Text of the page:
WILMINGTON — In a Wednesday press release, each Clinton County commissioner stated objections to a Chicago company’s proposal to build a 300-megawatt solar power generation facility in southern Clinton County.
The proposed utility-scale project is named the Yellow Wood Solar Energy Center. The land in question is in Jefferson and Clark Townships, as previously reported in News Journal articles starting in December 2020.
A representative of the Invenergy company did not reply to an email request for comment by News Journal deadline.
The press release contains individual statements from the three county commissioners.
Commissioners President Brenda K. Woods’ entire quotation is: “Our neighbors in other counties have seen firsthand the lack of accountability once thousands of these panels and related infrastructure are installed. There are issues with disruptive and continual noise during construction, ongoing drainage and erosion that affect neighboring properties, and reduction in neighboring property values.
“I remain concerned about the lack of oversight, maintenance and upkeep over a long, 30-plus-years installation as well as end-of-life removal and disposal of the equipment,” Woods continued. “Agreement has not been reached on essential terms for Clinton County, including substantial increases in all setbacks and authority to approve or deny stormwater mitigation plans. This [stipulation] agreement does not protect the county and its citizens who are directly affected. We do not want this for our Clinton County residents.”
Commissioner Kerry R. Steed’s full quotation is: “I am on the record as being 100 percent opposed to these types of industrial scale solar projects. I find it unacceptable that this industrial scale solar project takes thousands of acres of the most productive farmland in the state out of use and negatively affects the ag economy in Clinton County.”
Commissioner Mike McCarty’s quotation in full is: “From the beginning, I’ve been concerned about the lack of accountability. Based upon their own statements, the Ohio Power Siting Board does not proactively monitor or enforce compliance once the sites are built.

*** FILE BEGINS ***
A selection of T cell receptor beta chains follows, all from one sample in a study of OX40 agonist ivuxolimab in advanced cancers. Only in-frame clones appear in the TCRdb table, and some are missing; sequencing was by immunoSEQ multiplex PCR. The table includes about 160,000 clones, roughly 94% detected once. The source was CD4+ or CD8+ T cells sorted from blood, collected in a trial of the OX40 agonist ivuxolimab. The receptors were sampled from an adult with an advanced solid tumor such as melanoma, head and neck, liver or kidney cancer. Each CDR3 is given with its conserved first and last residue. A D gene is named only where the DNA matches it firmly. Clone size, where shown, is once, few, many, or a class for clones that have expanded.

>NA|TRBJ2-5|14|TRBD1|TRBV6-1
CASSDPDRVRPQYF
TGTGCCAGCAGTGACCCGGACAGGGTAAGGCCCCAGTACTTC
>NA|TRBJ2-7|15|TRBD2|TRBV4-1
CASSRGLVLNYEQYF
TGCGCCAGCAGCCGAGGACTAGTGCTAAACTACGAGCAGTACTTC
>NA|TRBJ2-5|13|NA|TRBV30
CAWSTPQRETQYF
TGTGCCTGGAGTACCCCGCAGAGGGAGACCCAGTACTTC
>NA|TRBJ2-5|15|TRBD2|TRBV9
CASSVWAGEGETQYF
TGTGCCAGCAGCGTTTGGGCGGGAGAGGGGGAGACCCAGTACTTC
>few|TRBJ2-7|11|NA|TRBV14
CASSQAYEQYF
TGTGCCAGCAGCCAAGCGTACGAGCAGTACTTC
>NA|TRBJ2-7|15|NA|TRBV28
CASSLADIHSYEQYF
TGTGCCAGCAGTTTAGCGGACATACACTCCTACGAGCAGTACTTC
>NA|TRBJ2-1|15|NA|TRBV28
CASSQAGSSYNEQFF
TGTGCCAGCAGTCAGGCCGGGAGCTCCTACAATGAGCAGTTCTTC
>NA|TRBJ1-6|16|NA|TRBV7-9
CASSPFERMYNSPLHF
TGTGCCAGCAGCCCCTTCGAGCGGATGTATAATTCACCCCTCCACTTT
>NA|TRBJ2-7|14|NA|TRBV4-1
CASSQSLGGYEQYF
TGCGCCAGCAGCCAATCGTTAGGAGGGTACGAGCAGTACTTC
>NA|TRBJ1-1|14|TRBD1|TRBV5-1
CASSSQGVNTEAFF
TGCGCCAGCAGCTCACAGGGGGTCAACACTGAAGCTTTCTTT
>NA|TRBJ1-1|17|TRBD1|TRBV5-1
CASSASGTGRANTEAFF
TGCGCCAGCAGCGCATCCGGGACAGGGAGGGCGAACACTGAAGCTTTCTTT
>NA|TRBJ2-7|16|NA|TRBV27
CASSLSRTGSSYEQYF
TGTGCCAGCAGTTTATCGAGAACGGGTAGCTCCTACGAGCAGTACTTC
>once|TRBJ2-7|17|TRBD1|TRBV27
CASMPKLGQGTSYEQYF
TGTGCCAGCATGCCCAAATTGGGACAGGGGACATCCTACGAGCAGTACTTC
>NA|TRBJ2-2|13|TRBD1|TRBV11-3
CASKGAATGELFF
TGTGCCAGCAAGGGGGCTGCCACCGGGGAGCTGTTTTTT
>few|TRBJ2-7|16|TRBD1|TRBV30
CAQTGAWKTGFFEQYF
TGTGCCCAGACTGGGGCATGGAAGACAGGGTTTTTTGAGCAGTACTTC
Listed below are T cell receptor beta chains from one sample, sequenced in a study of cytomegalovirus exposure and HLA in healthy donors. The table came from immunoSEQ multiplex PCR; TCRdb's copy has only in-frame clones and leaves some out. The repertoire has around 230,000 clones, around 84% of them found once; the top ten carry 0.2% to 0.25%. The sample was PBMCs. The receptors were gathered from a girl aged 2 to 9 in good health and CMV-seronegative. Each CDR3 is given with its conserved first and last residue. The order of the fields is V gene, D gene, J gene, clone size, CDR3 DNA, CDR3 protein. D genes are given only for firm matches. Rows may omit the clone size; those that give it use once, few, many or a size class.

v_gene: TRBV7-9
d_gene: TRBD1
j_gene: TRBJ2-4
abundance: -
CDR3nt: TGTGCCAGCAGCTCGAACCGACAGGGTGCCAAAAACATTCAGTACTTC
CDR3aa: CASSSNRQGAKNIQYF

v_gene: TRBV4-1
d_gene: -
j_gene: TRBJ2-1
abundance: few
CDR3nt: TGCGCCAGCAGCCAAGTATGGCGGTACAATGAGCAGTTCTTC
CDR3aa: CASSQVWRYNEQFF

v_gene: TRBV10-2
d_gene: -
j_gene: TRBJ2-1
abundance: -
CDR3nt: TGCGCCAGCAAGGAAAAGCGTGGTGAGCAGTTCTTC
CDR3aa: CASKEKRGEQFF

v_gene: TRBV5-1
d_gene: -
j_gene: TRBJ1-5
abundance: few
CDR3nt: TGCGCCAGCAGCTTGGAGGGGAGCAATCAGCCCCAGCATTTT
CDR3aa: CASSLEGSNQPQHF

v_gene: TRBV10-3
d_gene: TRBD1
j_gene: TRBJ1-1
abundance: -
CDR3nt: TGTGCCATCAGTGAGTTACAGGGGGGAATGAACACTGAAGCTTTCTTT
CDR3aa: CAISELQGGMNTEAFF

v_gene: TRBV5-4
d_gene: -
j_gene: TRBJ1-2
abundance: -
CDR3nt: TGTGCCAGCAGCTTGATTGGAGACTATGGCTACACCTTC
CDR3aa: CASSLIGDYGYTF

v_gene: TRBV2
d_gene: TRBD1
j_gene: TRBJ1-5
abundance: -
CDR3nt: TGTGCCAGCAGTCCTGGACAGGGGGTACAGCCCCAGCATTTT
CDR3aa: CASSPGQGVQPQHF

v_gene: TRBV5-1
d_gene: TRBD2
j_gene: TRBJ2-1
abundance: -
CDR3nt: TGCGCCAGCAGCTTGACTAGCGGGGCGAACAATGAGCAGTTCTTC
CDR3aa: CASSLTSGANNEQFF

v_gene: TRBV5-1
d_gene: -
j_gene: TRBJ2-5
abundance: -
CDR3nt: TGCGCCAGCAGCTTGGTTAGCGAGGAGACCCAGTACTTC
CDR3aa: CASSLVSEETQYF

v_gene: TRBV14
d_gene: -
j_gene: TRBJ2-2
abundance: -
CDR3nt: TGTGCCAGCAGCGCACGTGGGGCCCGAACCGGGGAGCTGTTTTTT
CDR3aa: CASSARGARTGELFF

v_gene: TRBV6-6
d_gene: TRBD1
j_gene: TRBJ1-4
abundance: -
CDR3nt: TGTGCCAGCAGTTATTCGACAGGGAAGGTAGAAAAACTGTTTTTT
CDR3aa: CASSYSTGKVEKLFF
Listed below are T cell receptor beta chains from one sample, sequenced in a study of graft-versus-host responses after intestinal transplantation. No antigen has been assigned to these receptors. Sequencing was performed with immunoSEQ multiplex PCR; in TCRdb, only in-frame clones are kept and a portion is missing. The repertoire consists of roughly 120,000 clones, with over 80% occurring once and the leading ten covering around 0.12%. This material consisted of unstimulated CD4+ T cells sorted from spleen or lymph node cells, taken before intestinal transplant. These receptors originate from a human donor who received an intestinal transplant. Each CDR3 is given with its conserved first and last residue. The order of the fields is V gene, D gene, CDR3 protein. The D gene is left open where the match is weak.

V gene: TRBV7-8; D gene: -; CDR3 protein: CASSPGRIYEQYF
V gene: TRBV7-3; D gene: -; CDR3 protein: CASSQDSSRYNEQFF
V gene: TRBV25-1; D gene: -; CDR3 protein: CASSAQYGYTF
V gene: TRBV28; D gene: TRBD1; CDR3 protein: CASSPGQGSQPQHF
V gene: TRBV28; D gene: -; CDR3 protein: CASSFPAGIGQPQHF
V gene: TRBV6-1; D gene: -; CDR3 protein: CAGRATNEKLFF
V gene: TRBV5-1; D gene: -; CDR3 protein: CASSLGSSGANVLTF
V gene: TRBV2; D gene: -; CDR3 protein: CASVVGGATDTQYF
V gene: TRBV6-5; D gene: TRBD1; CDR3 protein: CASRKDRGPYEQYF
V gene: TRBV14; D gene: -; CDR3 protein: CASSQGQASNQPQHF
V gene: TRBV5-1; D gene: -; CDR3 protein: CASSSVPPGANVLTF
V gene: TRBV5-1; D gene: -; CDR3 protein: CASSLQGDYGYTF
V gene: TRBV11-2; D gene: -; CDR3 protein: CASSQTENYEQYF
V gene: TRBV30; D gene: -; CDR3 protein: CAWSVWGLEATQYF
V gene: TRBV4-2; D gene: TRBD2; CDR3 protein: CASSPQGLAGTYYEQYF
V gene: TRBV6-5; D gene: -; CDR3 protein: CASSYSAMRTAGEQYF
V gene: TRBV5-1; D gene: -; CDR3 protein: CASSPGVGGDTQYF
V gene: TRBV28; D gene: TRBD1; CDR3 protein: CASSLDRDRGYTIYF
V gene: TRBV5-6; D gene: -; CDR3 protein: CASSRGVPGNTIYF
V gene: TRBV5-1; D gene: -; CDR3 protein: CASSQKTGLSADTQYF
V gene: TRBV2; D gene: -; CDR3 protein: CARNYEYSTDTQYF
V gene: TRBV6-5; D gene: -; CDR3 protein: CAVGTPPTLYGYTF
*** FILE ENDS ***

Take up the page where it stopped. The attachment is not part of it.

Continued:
“When you look at projects in other counties, which I have, you can see firsthand the results of this lack of accountability,” McCarty added. “The project sites are poorly maintained and for a project that will require a commitment to ongoing maintenance for 30 or more years, that is a significant concern.”
The release also indicates the commissioners oppose an anticipated request by Invenergy to receive a tax abatement, “which would effectively reduce the anticipated full value of taxes on their project to all taxing authorities over a 30-year period.”
According to the website of the Ohio Power Siting Board (OPSB), which reviews applications for the construction of major utility facilities in the state, the current status of the proposed Yellow Wood Solar Energy Center project is labeled as “pending”. The website also shows the OPSB has not yet made a decision either to issue or deny a certificate in the matter.
The most recent formal proceeding on the project held by the Ohio Power Siting Board — captioned “In the Matter of the Application of Yellow Wood Solar Energy LLC, for a Certificate of Environmental Compatibility and Public Need for the Construction of a Solar-Powered Electric Generation Facility in Clinton County, Ohio” — was held at the offices of the Public Utilities Commission of Ohio in Columbus on Nov. 17, 2021.
According to the posted transcript of that meeting, legal counsel for Invenergy proposed to Administrative Law Judge Jacky St. John that the law firm and its client would “submit biweekly e-mails that will update you [St. John] on the status of the negotiations as they move forward. And at a point in time when the parties are where they need to be with settlement the parties will come together, put together proposed testimony deadlines as well as reopening and reconvening of the hearing.”
All those present at the November meeting consented, and the hearing was adjourned.
At a June 29, 2021 public forum at the Clinton County Courthouse, residents who live near the proposed site voiced a range of concerns, including effects on water in their wells, real estate sale values, dust and noise during construction, prison-like fences surrounding the solar array, leakage from solar panels, and a need to protect the rural character of Clinton County.
The commissioners’ release has a summary of the proposed solar project.
“Yellow Wood Solar Project as proposed in Clark and Jefferson townships would consist of 740,000 solar panels, ground-mounted on a tracking rack system,” begins the summary. “The project would occupy approximately 2,460 acres within an approximate 4,400-acre project area and would include associated infrastructure including access roads, an operations and maintenance building, underground and overhead electric collection lines, weather stations, inverters and transformers, a collection substation, and a 345-kV gen-tie electric transmission line. The project would be secured by 6-feet tall perimeter fencing with a standard 300-foot setback from fence line to residences.”
Reach Gary Huffenberger at 937-556-5768.